BQA Supplemental Guidelines 2014.indd - Beef Quality Assurance

BQA Supplemental Guidelines 2014.indd - Beef Quality Assurance

SUPPLEMENTAL GUIDELINES 2014 A SAFE, WHOLESOME AND HEALTHY BEEF SUPPLY The following set of BQA Guidelines represent recommendations for selected B...

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SUPPLEMENTAL GUIDELINES 2014

A SAFE, WHOLESOME AND HEALTHY BEEF SUPPLY

The following set of BQA Guidelines represent recommendations for selected BQA procedures and are the collaborative efforts of veterinarians, animal scientists, cattle industry leaders, production managers and producers to put forward a consensus opinion for achieving optimal outcomes. When reading these documents , it should be understood that several different applications and techniques exist for the performance of many of these procedures. This set of guidelines is not intended to be exclusive of any one specific technique over another. These guidelines focus on the animal and are aimed to satisfy scientifically valid and feasible approaches to meeting cattle health and welfare needs.

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Castration of Cattle Castration of beef cattle is performed in many production systems to reduce inter-animal aggression and injuries, improve human safety, and avoid the risk of unwanted pregnancies in the herd. Methods of castration used in beef cattle include surgical removal of the testes, ischaemic methods, and crushing and disruption of the spermatic cord. Where practical, cattle should be castrated before the age of three months, or at the first available handling opportunity beyond this age. The use of method(s) that promote the well-being and comfort of cattle should be encouraged. It is recommended that all animals not used for breeding purposes be castrated and allowed to heal before ever leaving their farm of origin. Producers may seek guidance from a veterinarian on the availability and advisability of analgesia or anesthesia for castration of beef cattle, particularly in older animals. Operators performing castration of beef cattle should be trained and competent in the procedure used, and be able to recognize the signs of complications.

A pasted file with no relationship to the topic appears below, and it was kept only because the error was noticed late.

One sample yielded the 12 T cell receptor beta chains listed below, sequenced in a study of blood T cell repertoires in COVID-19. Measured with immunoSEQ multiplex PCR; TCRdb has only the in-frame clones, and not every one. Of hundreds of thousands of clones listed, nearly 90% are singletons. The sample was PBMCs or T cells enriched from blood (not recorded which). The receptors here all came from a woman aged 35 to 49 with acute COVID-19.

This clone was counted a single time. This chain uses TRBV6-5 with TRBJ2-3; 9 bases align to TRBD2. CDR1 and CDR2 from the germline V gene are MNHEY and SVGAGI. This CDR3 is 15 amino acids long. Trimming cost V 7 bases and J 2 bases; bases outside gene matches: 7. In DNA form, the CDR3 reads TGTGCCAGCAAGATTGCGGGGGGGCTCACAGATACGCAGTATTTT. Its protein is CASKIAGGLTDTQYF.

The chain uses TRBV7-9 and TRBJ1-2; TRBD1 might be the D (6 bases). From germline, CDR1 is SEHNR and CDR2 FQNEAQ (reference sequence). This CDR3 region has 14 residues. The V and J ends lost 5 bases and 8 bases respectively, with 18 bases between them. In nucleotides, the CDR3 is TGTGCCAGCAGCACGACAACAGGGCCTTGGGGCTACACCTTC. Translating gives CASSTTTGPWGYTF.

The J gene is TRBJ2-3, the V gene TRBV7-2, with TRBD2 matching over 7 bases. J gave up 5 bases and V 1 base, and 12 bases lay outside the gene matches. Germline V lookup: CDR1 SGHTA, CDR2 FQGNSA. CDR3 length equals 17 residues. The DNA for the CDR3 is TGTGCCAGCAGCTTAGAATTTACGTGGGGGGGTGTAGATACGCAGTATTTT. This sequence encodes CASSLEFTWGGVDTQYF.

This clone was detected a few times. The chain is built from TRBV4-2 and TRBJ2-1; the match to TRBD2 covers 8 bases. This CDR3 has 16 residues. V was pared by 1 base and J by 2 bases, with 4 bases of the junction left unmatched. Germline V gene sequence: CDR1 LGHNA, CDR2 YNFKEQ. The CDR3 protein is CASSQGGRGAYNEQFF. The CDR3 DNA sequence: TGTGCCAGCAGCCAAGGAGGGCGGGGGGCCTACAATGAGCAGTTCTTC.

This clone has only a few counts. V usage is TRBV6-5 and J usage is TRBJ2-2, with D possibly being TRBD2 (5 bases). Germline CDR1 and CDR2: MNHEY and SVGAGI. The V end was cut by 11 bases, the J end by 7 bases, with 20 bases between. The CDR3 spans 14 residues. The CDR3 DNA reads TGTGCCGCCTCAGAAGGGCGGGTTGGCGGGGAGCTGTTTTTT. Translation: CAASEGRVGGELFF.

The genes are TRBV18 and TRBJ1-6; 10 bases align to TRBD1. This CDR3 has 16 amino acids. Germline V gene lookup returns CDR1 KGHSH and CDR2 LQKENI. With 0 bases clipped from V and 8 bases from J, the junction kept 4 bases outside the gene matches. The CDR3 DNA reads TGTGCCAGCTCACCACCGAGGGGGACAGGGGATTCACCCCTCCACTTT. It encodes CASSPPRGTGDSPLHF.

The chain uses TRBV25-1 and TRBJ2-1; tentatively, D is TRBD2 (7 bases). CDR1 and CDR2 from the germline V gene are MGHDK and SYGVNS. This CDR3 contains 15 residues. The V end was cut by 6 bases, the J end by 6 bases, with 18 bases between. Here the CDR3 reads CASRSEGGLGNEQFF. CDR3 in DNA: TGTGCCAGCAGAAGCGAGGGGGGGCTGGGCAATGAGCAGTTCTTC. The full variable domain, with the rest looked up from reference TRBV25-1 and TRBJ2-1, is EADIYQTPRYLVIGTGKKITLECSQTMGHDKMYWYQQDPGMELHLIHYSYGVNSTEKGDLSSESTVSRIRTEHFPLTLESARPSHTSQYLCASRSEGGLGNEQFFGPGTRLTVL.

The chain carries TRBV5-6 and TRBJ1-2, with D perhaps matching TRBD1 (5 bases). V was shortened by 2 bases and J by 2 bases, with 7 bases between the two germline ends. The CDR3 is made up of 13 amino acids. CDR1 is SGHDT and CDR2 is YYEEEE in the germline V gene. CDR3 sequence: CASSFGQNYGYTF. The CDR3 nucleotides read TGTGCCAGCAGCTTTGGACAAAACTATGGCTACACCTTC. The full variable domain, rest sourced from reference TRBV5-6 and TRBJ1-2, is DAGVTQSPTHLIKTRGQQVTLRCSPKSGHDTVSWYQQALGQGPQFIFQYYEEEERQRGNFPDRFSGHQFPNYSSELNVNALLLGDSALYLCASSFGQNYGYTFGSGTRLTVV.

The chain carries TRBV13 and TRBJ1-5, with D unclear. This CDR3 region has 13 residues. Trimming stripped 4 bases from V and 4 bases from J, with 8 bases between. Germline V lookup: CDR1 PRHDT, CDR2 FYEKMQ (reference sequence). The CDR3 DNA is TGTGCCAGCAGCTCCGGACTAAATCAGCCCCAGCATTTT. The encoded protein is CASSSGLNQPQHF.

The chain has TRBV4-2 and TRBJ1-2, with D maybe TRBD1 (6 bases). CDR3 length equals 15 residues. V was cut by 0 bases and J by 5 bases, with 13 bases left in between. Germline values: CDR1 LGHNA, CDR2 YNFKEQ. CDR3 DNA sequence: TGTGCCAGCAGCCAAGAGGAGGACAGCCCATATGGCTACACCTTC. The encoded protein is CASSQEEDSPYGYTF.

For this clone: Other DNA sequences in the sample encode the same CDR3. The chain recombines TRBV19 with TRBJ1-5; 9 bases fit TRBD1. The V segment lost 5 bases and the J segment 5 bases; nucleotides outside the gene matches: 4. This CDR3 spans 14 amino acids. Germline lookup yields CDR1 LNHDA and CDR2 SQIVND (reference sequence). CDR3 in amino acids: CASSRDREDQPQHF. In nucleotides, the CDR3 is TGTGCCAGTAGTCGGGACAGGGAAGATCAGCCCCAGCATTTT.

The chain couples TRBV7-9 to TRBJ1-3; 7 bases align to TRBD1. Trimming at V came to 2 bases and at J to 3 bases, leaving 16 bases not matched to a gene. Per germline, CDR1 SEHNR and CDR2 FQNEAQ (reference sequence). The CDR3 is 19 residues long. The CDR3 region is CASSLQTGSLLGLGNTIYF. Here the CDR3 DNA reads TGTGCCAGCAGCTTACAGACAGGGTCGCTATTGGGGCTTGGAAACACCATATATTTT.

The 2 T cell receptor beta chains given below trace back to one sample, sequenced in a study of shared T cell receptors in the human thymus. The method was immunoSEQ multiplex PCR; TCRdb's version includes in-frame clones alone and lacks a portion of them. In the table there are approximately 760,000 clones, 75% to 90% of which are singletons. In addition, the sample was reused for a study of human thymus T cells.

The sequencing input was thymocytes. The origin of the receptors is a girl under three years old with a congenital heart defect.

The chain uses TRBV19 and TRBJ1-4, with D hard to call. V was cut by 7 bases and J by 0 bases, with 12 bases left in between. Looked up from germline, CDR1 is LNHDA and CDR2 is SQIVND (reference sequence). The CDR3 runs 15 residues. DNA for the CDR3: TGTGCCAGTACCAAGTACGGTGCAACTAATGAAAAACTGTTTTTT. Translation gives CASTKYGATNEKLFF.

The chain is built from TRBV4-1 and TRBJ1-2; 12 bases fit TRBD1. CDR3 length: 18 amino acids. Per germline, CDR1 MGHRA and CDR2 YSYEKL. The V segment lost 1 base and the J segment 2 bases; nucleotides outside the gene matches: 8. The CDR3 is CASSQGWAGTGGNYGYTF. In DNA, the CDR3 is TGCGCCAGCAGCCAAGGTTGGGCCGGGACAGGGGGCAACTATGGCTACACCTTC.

Dehorning of Cattle (including disbudding) Cattle that are naturally horned are commonly dehorned in order to reduce animal injuries and improve human safety. The selection of polled cattle is an alternative for horn management. Where practical, cattle should be dehorned while horn development is still at the horn bud stage, or at the first available handling opportunity beyond this age. This is because the procedure involves less tissue trauma. Methods of dehorning (disbudding) at the horn bud stage include removal of the horn buds with a knife or dehorning spoon, thermal cautery of the horn buds, or the application of chemical paste to cauterize the horn buds. Producers may seek guidance from a veterinarian on the availability and advisability of analgesia or anesthesia for dehorning of beef cattle, particularly in older animals, where horn development is more advanced. Operators performing dehorning of cattle should be trained and competent in the procedure, and be able to recognize the signs of complications.